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The effects of ammonium and phosphate enrichments on clorophyll a, pigment ratio and species composition of phytoplankton of Vineyard Sound

Abstract

Seawater containing natural phytoplankton populations from Vineyard Sound, USA was enriched in the laboratory with three levels each of ammonium and phosphate and with a combination of ammonium and phosphate which provided three different N:P ratios. The addition of ammonium produced more cells and chlorophyll a than the control or the phosphate enrichments. However, enrichment with ammonium and phosphate, regardless of the N:P ratio, yielded the most cells and chlorophyll a. Thus, nitrogen seems to be the primary limiting nutrient, with phosphate showing secondary limiting effects. The ratios of photosynthetic pigments \(\frac{{ - D430 - }}{{ - D663 - }}\) decreased with the increased chlorophyll a production in the enriched cultures. There were no significant changes in the species composition within the cultures, so that the observed changes in pigment ratio and chlorophyll a content were due to physiological responses.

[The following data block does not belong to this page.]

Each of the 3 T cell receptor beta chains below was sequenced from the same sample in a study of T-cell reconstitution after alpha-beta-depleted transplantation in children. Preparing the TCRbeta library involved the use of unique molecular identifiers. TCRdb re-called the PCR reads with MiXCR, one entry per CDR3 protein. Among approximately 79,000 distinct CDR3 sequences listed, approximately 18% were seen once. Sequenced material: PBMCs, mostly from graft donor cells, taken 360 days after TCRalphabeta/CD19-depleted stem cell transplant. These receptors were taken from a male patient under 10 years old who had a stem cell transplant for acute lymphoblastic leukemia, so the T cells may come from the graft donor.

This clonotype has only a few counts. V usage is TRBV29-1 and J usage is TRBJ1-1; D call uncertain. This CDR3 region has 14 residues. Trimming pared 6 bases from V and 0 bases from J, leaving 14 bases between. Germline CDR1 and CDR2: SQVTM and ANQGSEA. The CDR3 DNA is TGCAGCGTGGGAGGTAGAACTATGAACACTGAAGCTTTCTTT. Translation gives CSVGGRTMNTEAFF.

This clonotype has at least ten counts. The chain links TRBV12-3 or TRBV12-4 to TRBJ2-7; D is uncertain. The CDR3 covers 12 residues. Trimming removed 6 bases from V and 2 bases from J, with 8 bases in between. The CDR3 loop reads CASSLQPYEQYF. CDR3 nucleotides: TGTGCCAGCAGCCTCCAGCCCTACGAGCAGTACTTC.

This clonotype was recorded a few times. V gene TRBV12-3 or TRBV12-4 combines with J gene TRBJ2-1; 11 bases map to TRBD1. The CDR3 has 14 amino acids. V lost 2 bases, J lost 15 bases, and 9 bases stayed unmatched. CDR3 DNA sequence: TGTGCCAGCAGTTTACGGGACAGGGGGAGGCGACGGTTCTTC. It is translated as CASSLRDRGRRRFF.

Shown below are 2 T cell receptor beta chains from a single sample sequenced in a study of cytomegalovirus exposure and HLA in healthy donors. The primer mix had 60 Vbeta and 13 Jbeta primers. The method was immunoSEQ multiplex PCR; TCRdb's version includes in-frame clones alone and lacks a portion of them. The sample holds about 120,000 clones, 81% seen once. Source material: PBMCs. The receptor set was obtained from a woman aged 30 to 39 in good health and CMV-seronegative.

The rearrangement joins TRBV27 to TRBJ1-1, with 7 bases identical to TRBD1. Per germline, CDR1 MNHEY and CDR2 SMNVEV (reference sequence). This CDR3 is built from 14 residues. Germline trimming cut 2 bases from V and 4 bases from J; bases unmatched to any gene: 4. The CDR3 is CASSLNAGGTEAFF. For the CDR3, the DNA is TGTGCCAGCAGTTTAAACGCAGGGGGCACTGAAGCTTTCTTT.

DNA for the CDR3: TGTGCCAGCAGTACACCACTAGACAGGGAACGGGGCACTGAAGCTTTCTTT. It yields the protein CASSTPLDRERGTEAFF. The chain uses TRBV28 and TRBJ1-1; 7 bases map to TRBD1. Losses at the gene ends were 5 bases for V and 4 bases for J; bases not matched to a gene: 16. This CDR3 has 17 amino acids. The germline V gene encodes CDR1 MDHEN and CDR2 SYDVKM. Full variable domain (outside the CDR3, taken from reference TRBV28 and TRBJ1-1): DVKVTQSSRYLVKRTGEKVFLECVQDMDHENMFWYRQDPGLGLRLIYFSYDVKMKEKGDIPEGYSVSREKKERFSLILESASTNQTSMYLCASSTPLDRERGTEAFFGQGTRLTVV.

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Communicated by J. Bunt, Miami

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Vince, S., Valiela, I. The effects of ammonium and phosphate enrichments on clorophyll a, pigment ratio and species composition of phytoplankton of Vineyard Sound. Marine Biology 19, 69–73 (1973). https://doi.org/10.1007/BF00355422

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Keywords

  • Nitrogen
  • Phosphate
  • Ammonium
  • Chlorophyll
  • Phytoplankton